dc.publisher27th International Papillomavirus Conference and Clinical Workshop.-
dc.relation.ispartofAbstract Book 3 - Basic Scienceen_US
dc.titleHPV16 and HPV58 integrations in cervical cancer and premalignant lesionsen_US
dc.typeConference_Paperen_US
dc.identifier.emailLiu, S: stephasl@hku.hken_US
dc.identifier.emailChan, YK: ykchanc@hku.hken_US
dc.identifier.emailLeung, R: cyleungr@hkucc.hku.hken_US
dc.identifier.emailFong, D: dytfong@hku.hken_US
dc.identifier.emailCheung, A: anycheun@hkucc.hku.hken_US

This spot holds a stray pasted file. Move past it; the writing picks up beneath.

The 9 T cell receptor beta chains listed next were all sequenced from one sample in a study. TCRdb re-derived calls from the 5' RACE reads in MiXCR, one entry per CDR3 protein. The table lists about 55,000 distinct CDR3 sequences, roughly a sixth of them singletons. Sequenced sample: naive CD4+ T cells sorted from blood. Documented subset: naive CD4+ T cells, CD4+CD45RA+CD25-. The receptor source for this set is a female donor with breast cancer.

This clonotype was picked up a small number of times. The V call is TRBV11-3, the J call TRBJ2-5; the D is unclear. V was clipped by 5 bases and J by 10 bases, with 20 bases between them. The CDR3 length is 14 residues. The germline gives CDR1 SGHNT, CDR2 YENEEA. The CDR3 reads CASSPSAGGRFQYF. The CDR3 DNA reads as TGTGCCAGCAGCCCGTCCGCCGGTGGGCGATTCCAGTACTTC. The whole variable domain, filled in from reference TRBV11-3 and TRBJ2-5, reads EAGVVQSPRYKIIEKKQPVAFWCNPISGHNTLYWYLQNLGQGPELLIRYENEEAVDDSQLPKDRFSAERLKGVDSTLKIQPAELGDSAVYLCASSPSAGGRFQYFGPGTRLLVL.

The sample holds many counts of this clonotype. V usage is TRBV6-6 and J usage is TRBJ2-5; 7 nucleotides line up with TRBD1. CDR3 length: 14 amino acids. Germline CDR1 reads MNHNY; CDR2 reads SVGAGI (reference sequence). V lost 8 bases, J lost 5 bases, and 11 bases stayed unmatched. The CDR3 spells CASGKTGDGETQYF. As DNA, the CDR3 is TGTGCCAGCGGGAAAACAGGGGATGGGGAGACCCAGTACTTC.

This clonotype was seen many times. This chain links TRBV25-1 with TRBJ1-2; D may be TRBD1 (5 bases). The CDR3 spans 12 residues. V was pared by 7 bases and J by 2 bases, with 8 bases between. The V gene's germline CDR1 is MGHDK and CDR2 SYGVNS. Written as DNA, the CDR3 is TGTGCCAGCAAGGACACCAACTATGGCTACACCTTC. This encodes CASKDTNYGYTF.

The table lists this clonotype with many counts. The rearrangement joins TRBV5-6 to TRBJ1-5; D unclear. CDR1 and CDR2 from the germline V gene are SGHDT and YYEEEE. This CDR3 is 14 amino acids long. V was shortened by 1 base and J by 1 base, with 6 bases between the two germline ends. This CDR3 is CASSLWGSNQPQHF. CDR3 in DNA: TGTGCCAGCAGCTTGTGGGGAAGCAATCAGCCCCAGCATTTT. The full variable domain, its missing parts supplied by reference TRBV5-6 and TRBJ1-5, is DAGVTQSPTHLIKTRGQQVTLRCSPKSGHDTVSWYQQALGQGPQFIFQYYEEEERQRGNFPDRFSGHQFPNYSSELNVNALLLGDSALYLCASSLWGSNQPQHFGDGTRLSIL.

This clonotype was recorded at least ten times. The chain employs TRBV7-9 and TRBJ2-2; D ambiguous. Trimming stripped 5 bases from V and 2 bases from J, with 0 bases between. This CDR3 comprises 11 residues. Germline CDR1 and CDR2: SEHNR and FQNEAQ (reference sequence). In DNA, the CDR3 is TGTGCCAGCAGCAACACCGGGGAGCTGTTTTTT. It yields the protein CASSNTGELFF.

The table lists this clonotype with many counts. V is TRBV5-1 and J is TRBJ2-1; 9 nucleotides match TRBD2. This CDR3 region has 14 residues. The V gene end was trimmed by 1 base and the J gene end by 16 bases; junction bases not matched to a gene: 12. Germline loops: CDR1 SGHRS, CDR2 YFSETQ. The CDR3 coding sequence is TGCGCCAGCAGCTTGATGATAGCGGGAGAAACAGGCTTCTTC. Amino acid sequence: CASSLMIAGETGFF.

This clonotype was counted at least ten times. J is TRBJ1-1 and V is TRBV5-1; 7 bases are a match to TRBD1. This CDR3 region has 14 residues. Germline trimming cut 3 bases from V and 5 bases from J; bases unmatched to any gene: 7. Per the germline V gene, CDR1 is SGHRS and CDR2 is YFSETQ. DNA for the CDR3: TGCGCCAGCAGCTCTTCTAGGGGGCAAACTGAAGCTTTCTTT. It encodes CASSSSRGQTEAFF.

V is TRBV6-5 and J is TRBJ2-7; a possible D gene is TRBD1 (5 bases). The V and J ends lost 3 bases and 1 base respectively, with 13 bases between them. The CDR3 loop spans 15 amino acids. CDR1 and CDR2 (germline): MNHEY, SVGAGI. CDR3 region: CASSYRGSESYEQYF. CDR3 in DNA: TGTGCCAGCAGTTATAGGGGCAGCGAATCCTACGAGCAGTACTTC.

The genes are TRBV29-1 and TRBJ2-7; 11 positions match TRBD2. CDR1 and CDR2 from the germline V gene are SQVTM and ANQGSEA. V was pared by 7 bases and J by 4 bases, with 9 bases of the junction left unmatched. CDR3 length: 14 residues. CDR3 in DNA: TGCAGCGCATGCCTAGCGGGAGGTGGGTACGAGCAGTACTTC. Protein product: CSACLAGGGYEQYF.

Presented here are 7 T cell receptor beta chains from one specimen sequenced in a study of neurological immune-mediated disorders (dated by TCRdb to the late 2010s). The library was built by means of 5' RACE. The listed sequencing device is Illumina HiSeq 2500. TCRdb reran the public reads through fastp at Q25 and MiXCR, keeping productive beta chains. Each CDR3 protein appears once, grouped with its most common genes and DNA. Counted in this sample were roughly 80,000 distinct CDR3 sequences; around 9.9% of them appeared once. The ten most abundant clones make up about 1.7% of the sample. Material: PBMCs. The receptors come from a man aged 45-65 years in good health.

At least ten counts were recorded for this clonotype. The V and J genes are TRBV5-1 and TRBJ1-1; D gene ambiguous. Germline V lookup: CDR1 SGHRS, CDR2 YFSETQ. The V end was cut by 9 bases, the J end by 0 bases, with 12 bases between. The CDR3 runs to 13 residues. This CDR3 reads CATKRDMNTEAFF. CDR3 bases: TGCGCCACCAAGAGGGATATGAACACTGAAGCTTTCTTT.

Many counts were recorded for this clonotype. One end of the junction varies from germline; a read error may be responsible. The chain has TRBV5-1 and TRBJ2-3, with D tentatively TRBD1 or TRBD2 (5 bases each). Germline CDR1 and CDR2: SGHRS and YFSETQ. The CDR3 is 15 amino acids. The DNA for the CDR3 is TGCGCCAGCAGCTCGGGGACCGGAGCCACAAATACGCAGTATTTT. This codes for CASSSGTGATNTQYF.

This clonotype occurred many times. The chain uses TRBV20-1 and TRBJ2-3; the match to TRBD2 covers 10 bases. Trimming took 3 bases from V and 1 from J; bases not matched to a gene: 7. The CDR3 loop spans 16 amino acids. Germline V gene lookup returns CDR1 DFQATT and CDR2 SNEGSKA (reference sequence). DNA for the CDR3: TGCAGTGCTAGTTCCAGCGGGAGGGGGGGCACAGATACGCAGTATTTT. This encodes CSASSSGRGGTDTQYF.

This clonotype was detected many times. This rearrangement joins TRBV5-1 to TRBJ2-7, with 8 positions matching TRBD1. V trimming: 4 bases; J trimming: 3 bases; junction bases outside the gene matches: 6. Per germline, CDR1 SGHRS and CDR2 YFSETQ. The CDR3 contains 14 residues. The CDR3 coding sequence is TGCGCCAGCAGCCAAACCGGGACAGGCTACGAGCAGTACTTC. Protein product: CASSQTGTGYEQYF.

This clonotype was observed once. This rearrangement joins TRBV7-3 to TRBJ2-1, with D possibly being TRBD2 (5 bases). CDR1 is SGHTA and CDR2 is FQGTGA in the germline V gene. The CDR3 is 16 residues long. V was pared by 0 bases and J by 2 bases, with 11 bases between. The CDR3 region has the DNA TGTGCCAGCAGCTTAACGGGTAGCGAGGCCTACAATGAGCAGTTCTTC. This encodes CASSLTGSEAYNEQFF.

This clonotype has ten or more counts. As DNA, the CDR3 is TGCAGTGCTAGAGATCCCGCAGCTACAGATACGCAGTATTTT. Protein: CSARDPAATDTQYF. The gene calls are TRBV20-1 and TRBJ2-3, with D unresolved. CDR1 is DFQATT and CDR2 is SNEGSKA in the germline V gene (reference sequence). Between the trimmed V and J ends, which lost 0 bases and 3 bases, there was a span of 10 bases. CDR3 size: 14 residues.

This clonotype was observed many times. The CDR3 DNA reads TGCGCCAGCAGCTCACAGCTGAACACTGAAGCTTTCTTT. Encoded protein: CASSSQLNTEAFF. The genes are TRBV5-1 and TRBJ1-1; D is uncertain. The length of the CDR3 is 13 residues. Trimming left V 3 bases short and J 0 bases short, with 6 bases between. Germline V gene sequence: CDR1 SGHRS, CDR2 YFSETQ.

dc.identifier.emailNgan, H: hysngan@hkucc.hku.hken_US
dc.identifier.authorityLiu, S=rp00372en_US
dc.identifier.authorityChan, YK=rp00453en_US
dc.identifier.authorityFong, D=rp00253en_US
dc.identifier.authorityCheung, A=rp00542en_US
dc.identifier.authorityNgan, H=rp00346en_US
dc.description.naturelink_to_OA_fulltext-
dc.identifier.hkuros208679en_US
dc.identifier.spage52-
dc.identifier.epage52-
dc.publisher.placeGermany-
dc.customcontrol.immutablesml 130514-